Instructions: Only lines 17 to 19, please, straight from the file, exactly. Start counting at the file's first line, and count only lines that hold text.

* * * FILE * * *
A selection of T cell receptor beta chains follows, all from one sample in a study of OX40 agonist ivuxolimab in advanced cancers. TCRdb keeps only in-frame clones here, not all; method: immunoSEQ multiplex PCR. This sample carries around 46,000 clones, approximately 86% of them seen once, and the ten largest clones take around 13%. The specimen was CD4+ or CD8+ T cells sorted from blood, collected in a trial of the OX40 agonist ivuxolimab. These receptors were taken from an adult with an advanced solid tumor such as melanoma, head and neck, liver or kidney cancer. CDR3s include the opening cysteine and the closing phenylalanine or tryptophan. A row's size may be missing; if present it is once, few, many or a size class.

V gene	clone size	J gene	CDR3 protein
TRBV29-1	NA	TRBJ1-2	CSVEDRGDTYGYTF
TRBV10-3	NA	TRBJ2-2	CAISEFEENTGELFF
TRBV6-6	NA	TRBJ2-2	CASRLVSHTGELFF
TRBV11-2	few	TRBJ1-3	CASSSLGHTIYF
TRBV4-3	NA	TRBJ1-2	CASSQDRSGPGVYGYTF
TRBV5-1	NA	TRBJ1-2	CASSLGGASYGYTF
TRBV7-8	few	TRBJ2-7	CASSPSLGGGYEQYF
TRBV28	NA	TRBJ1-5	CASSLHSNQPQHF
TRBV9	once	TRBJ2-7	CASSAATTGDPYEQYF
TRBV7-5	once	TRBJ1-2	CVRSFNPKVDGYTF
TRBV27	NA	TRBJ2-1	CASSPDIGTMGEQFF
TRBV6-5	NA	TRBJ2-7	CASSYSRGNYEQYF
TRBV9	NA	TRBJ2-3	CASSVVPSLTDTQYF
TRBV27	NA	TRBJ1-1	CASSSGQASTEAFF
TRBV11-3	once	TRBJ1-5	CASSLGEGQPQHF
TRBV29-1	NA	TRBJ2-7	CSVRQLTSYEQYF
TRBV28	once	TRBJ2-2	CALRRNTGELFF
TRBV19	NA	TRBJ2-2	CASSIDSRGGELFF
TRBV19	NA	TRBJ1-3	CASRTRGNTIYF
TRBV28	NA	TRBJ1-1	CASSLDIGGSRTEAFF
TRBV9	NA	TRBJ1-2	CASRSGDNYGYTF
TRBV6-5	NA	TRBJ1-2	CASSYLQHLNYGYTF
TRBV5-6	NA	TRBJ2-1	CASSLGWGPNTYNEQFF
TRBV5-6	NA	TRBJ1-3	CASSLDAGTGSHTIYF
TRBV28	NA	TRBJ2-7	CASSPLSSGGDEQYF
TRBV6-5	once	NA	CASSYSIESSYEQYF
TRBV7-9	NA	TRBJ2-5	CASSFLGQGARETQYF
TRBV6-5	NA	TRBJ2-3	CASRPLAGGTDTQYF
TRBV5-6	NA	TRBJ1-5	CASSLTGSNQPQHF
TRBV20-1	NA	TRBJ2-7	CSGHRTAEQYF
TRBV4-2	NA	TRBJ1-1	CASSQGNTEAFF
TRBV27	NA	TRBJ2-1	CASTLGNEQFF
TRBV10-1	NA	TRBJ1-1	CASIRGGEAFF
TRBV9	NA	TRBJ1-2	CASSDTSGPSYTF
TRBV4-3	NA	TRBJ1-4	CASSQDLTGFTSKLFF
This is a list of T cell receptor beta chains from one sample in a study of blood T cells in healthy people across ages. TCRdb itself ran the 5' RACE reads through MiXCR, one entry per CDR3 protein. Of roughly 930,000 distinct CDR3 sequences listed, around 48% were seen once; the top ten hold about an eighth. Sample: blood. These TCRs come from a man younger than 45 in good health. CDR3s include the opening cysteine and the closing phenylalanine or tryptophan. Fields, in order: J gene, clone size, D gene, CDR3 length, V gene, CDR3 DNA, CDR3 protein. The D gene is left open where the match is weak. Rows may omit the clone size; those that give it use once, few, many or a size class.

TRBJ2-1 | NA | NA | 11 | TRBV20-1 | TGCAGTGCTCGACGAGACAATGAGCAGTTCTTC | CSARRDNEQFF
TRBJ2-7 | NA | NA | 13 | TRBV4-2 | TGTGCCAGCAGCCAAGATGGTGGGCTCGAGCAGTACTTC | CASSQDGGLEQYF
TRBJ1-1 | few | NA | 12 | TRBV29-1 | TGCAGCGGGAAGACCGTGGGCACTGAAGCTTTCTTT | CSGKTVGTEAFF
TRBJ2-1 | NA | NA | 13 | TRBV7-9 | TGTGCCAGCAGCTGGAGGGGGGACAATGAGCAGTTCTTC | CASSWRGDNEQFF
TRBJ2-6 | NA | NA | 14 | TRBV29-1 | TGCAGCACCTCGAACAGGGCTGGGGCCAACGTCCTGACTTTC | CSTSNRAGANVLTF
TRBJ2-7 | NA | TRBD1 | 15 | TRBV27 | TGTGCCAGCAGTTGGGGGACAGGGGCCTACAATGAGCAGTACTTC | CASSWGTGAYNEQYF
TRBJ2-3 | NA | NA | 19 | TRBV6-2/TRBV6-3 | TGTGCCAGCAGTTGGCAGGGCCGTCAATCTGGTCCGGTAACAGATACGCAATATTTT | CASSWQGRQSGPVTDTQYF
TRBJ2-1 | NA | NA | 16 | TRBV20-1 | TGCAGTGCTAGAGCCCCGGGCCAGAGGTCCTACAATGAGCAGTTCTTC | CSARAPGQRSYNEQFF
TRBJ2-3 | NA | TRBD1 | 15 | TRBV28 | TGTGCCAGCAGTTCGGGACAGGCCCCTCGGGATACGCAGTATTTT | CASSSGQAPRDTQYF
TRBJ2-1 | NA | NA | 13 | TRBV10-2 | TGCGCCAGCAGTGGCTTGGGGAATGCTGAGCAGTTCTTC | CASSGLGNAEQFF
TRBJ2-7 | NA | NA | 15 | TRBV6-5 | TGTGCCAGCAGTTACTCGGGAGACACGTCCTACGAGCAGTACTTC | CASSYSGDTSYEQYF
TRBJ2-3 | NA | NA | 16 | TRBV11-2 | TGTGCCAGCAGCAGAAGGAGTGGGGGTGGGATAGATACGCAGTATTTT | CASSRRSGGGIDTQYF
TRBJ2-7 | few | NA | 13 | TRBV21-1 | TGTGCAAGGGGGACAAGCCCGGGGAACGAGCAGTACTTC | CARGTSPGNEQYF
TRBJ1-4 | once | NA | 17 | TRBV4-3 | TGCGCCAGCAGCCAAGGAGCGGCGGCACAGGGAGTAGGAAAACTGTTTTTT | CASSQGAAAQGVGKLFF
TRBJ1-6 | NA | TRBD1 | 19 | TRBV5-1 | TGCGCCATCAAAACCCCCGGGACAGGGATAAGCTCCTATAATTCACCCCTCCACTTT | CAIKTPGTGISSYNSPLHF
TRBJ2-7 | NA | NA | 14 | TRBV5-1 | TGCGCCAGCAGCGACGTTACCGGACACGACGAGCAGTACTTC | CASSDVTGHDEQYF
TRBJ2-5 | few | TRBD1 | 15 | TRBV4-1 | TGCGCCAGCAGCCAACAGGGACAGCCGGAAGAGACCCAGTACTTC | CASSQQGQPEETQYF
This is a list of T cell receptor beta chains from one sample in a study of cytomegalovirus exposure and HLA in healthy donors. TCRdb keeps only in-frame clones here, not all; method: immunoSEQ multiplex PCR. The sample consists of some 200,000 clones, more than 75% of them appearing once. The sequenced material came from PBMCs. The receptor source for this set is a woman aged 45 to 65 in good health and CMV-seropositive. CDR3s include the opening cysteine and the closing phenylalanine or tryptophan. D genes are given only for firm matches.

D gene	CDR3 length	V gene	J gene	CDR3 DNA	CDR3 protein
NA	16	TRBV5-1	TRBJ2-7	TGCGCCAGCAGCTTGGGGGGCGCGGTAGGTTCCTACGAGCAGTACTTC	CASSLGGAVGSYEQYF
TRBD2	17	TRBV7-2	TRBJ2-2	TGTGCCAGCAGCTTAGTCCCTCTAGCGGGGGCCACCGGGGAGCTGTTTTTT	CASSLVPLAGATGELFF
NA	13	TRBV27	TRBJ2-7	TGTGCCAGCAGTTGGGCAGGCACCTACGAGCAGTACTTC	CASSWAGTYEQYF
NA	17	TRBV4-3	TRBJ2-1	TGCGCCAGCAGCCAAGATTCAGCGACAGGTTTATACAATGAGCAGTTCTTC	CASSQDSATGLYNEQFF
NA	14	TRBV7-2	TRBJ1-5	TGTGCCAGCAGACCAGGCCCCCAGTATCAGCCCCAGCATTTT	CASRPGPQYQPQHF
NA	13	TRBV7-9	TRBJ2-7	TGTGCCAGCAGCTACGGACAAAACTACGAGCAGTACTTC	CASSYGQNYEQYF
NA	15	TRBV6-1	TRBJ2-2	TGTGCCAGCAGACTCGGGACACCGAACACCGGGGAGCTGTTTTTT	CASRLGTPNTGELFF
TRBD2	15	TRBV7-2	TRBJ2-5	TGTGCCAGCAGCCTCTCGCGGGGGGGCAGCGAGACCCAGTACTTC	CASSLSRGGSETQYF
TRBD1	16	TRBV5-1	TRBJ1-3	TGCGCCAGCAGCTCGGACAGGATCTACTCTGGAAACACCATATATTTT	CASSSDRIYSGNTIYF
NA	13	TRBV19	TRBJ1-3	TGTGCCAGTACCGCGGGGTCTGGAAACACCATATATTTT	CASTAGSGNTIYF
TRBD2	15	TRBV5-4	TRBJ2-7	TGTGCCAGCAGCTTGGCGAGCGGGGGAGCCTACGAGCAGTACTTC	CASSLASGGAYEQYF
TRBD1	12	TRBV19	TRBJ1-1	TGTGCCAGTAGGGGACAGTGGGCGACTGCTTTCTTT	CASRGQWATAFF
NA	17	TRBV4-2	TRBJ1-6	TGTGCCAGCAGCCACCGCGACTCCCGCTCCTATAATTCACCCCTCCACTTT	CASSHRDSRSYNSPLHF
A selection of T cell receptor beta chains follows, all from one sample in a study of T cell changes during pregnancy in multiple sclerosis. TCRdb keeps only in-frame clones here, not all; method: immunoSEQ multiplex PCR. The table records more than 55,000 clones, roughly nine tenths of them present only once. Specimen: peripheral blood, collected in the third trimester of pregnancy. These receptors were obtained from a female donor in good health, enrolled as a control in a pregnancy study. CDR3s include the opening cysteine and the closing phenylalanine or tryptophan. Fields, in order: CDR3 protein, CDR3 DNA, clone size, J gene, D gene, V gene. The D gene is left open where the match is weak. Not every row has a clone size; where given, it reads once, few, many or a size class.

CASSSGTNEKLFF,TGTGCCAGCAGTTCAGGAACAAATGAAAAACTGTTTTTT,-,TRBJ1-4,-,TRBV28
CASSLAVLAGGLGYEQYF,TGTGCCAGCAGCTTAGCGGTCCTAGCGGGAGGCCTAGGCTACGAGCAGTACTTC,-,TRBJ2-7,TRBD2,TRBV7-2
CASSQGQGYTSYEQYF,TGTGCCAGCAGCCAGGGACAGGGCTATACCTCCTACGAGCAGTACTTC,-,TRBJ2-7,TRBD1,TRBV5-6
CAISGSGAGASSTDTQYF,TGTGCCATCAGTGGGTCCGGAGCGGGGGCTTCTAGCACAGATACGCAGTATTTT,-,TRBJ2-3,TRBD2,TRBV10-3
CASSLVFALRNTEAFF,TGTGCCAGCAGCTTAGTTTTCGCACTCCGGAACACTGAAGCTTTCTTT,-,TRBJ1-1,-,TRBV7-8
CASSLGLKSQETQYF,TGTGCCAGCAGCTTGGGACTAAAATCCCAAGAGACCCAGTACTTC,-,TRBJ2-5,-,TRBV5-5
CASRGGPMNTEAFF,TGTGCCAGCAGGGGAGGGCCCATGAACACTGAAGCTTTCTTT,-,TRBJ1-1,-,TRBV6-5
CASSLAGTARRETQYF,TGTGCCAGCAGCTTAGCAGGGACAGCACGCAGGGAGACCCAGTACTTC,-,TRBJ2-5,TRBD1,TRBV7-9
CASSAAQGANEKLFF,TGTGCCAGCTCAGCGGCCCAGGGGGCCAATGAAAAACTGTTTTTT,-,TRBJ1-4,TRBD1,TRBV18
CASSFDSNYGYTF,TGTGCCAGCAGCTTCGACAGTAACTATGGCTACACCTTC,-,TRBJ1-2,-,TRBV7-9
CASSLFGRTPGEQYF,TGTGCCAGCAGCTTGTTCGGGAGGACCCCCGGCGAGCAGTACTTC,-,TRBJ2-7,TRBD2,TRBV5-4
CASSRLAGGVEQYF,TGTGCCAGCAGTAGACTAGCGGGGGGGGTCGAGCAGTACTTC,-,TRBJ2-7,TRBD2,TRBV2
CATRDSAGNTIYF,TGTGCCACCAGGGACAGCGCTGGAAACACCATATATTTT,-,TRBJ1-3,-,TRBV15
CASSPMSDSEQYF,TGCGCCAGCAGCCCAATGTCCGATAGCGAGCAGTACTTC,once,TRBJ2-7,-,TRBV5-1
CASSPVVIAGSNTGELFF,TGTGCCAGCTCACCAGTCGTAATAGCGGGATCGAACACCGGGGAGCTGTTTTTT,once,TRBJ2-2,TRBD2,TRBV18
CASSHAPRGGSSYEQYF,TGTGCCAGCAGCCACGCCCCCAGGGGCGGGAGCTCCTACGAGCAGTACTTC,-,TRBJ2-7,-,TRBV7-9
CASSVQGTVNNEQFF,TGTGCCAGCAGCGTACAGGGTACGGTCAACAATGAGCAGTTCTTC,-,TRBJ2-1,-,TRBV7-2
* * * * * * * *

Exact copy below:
TRBV11-3	once	TRBJ1-5	CASSLGEGQPQHF
TRBV29-1	NA	TRBJ2-7	CSVRQLTSYEQYF
TRBV28	once	TRBJ2-2	CALRRNTGELFF